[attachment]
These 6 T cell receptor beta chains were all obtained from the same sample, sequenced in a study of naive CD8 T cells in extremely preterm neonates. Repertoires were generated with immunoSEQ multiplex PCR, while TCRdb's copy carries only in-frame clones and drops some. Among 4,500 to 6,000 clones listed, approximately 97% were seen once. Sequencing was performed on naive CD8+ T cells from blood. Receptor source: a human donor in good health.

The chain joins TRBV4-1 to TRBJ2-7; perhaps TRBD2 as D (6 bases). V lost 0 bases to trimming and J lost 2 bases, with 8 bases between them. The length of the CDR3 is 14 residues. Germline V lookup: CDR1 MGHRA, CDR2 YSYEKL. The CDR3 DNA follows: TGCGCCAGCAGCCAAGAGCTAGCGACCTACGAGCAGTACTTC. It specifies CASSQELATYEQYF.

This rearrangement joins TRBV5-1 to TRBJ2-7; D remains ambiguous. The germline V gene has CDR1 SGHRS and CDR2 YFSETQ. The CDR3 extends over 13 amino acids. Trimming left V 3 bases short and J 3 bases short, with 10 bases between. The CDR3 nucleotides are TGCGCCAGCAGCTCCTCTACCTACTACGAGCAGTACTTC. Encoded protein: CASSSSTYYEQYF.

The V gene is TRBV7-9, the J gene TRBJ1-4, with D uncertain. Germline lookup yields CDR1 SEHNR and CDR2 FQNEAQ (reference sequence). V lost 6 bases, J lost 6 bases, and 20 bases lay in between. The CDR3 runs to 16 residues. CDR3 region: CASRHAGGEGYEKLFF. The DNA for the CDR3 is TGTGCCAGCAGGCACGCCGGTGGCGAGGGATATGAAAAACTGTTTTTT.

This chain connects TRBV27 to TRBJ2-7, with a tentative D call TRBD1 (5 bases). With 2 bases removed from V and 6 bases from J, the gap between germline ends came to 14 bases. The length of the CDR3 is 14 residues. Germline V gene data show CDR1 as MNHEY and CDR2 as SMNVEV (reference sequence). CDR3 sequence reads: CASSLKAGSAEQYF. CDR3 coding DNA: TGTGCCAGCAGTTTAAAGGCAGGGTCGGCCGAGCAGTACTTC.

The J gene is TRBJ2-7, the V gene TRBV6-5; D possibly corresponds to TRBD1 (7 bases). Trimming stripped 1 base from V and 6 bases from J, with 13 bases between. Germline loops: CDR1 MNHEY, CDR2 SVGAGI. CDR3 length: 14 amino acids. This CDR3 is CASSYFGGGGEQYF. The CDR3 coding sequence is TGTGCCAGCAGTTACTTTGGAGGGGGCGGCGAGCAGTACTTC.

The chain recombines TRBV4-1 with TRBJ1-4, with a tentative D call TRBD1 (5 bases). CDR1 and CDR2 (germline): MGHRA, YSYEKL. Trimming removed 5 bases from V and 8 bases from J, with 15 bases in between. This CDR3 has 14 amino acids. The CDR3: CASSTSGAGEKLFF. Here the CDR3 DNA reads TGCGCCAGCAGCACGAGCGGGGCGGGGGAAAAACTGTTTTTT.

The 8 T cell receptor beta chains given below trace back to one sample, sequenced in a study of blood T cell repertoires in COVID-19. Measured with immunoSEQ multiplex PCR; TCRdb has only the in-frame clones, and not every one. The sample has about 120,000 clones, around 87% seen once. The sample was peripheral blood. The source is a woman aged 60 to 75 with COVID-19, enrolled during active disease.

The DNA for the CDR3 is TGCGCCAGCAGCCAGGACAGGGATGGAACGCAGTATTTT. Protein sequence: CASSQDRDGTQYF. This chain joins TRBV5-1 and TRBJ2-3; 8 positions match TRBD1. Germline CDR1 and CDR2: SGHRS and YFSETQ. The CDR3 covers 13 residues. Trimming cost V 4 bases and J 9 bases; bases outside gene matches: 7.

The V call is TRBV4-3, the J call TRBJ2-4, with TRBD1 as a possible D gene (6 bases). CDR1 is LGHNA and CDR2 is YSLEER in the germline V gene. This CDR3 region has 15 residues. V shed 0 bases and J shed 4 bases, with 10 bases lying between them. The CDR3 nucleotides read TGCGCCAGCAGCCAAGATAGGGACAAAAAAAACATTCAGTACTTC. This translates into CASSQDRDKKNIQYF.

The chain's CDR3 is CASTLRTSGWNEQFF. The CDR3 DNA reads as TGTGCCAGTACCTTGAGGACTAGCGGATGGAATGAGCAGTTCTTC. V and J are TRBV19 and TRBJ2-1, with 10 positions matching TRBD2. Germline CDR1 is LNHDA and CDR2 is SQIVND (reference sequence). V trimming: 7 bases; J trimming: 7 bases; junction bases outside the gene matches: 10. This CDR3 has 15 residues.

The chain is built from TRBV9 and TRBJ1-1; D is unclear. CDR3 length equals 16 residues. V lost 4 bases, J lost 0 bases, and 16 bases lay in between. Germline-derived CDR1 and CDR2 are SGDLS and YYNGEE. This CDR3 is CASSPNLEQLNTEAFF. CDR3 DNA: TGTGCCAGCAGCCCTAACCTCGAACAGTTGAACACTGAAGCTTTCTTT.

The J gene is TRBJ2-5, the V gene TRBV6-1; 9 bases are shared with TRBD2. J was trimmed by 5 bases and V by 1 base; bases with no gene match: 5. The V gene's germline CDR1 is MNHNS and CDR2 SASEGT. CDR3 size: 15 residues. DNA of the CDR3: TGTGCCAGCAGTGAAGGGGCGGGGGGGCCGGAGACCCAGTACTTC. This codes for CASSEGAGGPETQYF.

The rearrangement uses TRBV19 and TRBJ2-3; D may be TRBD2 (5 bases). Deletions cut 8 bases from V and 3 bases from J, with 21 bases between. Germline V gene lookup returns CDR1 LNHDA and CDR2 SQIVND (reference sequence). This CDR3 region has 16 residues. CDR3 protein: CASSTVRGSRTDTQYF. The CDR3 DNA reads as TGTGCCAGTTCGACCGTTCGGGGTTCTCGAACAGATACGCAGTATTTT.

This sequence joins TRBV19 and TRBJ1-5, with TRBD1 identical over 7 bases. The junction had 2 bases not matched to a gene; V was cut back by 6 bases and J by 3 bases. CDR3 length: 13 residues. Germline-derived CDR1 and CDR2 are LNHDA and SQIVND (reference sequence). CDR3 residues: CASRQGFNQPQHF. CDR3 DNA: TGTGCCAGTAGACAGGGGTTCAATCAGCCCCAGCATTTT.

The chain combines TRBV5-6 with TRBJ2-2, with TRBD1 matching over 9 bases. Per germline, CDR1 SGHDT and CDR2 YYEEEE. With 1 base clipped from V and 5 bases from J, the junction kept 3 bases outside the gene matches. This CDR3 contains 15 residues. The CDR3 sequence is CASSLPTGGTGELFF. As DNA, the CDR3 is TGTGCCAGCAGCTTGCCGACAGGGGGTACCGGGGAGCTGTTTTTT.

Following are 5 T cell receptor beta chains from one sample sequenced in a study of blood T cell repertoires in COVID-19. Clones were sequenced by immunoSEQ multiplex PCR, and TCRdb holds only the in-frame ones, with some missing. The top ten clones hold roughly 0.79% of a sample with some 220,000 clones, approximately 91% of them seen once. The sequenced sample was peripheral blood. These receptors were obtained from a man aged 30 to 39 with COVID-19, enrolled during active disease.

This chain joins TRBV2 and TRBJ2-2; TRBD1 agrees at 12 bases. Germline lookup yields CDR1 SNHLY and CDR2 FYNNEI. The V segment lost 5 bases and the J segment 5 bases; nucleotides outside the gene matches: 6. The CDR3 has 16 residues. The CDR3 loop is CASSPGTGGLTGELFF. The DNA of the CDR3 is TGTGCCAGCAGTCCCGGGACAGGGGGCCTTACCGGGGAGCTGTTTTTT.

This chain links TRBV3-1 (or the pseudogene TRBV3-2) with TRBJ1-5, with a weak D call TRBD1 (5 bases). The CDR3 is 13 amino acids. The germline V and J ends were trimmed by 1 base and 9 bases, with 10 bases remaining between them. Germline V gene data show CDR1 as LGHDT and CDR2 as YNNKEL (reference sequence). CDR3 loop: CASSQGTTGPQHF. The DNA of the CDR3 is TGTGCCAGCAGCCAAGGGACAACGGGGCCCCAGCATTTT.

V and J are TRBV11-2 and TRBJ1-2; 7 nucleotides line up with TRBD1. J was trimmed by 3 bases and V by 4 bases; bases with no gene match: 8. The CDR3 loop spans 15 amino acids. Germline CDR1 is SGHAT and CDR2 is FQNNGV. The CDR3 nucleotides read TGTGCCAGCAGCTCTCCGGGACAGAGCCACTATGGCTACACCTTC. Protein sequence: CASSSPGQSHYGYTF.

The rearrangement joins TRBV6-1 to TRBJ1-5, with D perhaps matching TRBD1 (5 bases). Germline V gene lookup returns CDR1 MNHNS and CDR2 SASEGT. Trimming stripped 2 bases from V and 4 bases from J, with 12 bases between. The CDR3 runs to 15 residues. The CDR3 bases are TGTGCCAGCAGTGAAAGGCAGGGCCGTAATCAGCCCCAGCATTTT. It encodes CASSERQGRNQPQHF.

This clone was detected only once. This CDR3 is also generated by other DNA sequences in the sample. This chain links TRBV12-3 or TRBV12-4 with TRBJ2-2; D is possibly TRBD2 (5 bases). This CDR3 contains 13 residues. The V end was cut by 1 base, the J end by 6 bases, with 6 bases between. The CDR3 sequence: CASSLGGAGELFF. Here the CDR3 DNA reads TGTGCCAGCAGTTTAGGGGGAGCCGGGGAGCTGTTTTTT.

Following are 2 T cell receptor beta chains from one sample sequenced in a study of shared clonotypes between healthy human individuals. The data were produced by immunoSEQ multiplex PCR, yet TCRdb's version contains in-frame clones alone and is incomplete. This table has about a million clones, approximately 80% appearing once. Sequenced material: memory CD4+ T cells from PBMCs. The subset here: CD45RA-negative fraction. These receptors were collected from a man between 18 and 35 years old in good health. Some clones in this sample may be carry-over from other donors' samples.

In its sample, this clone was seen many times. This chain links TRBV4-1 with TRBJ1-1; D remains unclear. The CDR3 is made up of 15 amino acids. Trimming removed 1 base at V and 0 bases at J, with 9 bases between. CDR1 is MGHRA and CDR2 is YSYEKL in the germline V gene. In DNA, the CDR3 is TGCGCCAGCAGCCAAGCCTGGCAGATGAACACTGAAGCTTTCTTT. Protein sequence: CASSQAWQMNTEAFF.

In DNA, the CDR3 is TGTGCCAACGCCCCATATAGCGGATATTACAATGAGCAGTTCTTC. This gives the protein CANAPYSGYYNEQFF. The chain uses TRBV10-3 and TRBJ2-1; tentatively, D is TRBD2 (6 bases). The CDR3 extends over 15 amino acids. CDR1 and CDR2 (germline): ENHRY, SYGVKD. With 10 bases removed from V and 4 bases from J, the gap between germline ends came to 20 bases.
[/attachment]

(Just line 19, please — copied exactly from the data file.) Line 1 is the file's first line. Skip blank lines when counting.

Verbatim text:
This chain links TRBV3-1 (or the pseudogene TRBV3-2) with TRBJ1-5, with a weak D call TRBD1 (5 bases). The CDR3 is 13 amino acids. The germline V and J ends were trimmed by 1 base and 9 bases, with 10 bases remaining between them. Germline V gene data show CDR1 as LGHDT and CDR2 as YNNKEL (reference sequence). CDR3 loop: CASSQGTTGPQHF. The DNA of the CDR3 is TGTGCCAGCAGCCAAGGGACAACGGGGCCCCAGCATTTT.